As I recall, Ed noted that Lance’s physiological abilities were about 17 standard deviations above the norm. Lance’s baseline level of capability was higher than the average person could ever hope to achieve in his/her lifetime. The average guy might be able to achieve a VO2max of 55. Lance, with no training whatsoever, in a completely untrained state, has a VO2max of about 57.

      In performance terms here is what that means. Let’s say an average guy, with a VO2max of about 45, started at age 10 and devoted his life to being the best cyclist he was ever capable of becoming. He ate, trained, slept, meditated, etc so that by age 29 he was at his ultimate peak of capability as a cyclist. He had achieved 100% of his potential and was at the peak of his physical maturity. He was as fast as he was capable of becoming and would never be faster. His VO2max would be about 55.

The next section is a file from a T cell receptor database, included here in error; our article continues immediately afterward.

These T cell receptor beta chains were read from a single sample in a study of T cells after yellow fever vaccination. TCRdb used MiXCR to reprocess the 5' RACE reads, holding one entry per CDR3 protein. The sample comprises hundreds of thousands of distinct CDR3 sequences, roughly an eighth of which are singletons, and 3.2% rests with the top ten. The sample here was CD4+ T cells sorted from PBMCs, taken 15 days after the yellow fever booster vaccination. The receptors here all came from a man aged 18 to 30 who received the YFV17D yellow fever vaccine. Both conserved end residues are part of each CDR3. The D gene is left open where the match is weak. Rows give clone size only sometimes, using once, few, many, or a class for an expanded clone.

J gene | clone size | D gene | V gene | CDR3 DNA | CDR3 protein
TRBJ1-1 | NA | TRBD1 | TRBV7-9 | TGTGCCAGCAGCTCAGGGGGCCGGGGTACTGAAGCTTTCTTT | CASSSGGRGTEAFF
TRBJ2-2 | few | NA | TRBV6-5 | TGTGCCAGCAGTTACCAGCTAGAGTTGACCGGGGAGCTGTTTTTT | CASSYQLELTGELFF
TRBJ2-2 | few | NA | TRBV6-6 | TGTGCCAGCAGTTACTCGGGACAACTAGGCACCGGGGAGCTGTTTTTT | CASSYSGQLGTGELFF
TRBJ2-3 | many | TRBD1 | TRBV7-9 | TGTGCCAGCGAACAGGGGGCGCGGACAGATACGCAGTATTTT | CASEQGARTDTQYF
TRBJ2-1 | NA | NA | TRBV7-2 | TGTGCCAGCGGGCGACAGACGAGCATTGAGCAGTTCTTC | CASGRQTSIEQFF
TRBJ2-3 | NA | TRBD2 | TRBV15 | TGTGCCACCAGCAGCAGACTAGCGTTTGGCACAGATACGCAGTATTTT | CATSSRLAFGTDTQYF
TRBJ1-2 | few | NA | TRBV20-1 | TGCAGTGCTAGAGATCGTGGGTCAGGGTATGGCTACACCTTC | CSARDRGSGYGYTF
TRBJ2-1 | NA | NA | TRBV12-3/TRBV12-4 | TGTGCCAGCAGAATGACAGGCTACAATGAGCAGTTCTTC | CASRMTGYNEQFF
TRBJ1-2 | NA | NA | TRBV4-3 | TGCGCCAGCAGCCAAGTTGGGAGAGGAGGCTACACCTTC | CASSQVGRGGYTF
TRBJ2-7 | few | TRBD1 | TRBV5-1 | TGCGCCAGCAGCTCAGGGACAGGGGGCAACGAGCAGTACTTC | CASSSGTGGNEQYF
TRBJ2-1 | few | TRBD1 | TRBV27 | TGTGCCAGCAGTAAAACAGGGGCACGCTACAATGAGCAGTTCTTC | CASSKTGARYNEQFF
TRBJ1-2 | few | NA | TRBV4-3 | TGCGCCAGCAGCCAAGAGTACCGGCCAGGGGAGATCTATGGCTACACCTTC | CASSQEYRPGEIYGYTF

During this same 19 year period, Lance Armstrong, who is the same age as our hypothetical average man, was a couch potato. One day, on a whim, Lance decides to enter a bicycle race that our average guy has also entered. In that race, Lance beats our average guy. Lance beats average guy because Lance’s starting capabilities are higher than the highest our average man could hope to ever achieve in his lifetime.

      The point isn’t to discourage anyone or cause them to abandon their dreams. The point is to make people aware that the formula for success is Hard Work + Talent + Opportunity = Success. Without all three any person will achieve less than they are capable.